The Crowds theme looks at the way that Londoners have used the bridges often for their daily commute, this has often fascinated artists and photographers. The picture by Christopher Richard Wynne Nevinson from 1927 illustrates London as a working industrial city.
Finally, the exhibition looks at the way that the bridges themselves become Icons and how they come to represent the city as a whole. For many centuries London Bridge had its iconic role, however in more recent times Tower Bridge has become a focus of world attention especially during the 2012 Olympic Games.
Ewan Gibbs, London, 2007
Ewan Gibbs Linocut offers a different view which in many ways references Whistler’s work.
Though the exhibition is relatively small, its ambition and themes are large. Like the Museum’s recent exhibition Estuary it examines how the river has played a major part in London’s development and how Bridges have become an integral part of that story.
Using the Museum of London’s considerable art resources past and present , this free exhibition is one not to miss and if your bridge fixation is not satisfied visit other parts of the museum to see a scale model of Old London Bridge and many other interesting exhibits.
Museum of London Docklands – Bridge exhibition
27 June – 2 November 2014,
For more information visit the Museum of London Docklands website here
The Museum through the replica of the West India Docks Gate
As the Museum of Docklands celebrates its first decade in existence it is important to pay tribute to the people whose forward thinking bought a derelict historical industrial building into public use.
One of the pleasures of visiting the Museum is to be able to see the old warehouse in all its glory.
No 1 Warehouse where the museum is housed was originally designed and built by George Gwilt and Son in 1800 -1803. It was significantly added to by Sir John Rennie in 1827. It was originally part of a complex of huge warehouses that were a half a mile long. unfortunately only Warehouse 1 and Warehouse 2 remain due to the rest of the complex being destroyed by bombing in the Second World War.
The West India Dock Warehouses in 1921 before they were destroyed.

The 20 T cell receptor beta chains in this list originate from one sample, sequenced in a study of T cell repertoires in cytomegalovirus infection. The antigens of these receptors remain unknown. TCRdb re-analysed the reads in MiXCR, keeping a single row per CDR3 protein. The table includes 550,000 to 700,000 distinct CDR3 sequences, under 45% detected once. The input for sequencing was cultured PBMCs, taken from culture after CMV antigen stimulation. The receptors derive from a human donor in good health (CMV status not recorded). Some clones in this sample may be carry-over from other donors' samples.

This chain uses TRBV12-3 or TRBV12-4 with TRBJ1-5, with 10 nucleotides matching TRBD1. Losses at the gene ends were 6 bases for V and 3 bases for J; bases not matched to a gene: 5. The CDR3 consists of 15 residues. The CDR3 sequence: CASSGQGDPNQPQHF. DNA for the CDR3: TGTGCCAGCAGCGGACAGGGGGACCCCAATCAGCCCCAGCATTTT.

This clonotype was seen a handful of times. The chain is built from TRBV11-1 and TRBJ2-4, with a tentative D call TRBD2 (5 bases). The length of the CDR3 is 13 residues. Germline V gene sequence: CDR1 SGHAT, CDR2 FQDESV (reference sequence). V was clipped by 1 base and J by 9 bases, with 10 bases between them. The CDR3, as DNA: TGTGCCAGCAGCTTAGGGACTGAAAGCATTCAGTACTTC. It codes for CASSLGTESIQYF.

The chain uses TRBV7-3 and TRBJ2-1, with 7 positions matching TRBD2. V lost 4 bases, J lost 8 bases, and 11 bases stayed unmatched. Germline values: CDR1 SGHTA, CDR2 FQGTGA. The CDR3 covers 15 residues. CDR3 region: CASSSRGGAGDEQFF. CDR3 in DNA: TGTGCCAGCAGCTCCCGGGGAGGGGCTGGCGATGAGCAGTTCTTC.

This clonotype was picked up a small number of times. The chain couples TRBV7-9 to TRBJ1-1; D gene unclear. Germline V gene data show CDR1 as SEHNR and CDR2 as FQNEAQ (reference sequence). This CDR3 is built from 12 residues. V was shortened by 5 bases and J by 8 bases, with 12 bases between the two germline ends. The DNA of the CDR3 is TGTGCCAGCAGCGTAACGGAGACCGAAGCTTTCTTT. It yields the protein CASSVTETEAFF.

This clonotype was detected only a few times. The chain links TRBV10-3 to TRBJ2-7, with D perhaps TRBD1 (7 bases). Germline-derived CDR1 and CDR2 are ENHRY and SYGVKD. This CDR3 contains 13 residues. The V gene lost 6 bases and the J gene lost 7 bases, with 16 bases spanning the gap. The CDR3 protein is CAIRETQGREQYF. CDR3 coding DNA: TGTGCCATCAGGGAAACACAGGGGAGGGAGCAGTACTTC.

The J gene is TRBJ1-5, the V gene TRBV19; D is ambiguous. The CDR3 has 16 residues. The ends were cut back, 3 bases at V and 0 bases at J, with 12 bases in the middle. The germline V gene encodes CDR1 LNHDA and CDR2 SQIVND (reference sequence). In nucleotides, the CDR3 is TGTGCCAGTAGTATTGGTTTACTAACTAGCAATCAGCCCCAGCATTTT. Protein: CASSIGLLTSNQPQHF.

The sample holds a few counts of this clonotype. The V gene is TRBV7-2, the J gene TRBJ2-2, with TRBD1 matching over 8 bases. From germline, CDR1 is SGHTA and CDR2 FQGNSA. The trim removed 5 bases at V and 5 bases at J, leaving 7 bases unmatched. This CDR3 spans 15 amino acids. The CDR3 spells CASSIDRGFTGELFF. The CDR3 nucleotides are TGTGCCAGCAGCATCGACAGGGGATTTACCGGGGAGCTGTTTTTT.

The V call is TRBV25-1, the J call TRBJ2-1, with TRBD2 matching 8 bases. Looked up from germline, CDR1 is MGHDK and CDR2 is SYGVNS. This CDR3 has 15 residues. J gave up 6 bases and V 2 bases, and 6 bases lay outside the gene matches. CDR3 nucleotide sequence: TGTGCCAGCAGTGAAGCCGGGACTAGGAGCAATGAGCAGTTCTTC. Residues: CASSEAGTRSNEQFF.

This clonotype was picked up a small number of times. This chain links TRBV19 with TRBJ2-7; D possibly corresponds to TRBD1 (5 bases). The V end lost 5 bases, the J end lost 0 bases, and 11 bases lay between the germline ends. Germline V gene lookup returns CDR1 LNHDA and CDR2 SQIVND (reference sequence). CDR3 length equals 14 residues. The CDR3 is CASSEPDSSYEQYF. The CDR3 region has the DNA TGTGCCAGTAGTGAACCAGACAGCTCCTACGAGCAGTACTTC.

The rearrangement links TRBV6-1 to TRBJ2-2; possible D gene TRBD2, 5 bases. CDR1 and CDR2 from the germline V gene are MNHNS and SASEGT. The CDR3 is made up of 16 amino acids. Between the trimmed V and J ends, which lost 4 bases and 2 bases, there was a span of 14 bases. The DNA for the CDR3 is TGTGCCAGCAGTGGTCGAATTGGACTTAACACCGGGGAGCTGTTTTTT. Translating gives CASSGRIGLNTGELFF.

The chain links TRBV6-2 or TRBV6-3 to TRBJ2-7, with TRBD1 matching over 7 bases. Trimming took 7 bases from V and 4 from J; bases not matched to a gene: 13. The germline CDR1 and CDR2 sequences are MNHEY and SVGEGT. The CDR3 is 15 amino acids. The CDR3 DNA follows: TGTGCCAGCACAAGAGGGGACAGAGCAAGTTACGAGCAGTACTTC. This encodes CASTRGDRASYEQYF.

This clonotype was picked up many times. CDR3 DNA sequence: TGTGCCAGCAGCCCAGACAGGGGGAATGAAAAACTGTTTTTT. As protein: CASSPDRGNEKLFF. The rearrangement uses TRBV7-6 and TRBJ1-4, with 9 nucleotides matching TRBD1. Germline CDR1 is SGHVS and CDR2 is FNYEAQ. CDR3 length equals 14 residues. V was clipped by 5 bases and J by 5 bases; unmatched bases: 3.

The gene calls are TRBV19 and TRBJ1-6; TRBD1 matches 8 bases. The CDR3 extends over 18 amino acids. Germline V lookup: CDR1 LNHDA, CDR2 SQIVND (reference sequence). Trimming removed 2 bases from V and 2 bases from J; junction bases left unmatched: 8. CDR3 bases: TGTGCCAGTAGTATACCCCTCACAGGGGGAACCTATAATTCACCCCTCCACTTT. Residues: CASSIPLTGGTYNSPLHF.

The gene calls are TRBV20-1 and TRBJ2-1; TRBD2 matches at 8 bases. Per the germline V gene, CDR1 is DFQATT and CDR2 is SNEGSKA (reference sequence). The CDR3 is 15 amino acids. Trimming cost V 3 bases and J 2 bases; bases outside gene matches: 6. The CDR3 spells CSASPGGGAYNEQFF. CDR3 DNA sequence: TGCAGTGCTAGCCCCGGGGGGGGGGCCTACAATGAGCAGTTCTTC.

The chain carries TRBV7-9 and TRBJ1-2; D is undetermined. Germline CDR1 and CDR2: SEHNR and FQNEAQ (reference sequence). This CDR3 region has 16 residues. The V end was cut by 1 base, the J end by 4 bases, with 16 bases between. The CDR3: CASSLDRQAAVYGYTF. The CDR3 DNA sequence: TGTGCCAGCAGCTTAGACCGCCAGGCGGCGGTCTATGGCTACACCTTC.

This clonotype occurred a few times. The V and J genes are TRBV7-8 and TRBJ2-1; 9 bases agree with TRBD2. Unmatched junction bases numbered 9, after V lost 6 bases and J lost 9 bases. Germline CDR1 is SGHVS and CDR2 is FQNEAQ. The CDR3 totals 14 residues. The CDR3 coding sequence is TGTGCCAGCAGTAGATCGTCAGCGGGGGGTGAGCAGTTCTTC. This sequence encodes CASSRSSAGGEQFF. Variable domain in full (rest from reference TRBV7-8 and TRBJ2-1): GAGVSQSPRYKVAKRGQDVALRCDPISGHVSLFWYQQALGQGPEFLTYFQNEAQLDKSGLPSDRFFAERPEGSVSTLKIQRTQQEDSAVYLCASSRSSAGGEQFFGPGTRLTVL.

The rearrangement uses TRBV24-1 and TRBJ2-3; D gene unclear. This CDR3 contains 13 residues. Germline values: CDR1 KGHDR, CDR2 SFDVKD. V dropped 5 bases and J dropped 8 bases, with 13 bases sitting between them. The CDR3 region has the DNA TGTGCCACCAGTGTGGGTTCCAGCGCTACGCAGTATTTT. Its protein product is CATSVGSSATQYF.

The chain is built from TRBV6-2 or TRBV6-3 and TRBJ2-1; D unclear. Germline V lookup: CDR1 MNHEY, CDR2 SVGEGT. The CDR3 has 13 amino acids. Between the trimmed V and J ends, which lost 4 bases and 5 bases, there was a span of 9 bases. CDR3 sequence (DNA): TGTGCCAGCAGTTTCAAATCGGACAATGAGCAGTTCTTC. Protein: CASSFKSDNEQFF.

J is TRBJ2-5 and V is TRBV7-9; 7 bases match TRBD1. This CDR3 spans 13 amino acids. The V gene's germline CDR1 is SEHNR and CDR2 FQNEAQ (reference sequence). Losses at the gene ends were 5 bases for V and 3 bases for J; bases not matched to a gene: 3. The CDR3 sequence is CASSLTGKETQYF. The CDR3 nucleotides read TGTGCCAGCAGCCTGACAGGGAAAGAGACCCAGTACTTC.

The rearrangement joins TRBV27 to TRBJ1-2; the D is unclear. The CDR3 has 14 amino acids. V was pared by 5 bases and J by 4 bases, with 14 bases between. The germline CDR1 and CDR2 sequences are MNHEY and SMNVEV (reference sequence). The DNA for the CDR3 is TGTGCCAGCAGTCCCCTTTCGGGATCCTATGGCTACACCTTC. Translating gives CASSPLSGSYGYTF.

Although the warehouses are now dwarfed by the skyscrapers of Canary Wharf, when they were built they were considered a source of national pride when the docks became one of the centres of the trade between Britain the rest of the world.
Warehouse No 1
The Museum charts the role of the Docklands from its beginnings to the dark days of the Second World War and to the eventual decline of the Docks and the growth of Canary Wharf.
The Old London Bridge
Amongst its highlights are a 1:50 scale model of Old London Bridge , many articles from the Docks, a gallery about the Blitz including an Air-raid shelter and Sailortown a full size reconstruction of the dark and dingy streets of Victorian Wapping. In Sailortown you can visit a local tavern or look through the window of the Animal Emporium.
Welcome to Sailortown
The Local Tavern
The Animal Emporium
Young children have their own section called Mudlarks which has a play area.
Other than the exhibits the museum is a bit of a cultural centre with regular events , there is also a popular Café and Shop.
Its exhibits are not all inside, there are still relics of the old docks around the warehouses not least the statue to Sir Robert Milligan directly outside. In the dock itself is a couple of boats belonging to the museum.
The museum is one of the hidden treasures of the Isle of Dogs and although not on the scale of the bigger London Museums it provides hours of entertainment for young and old.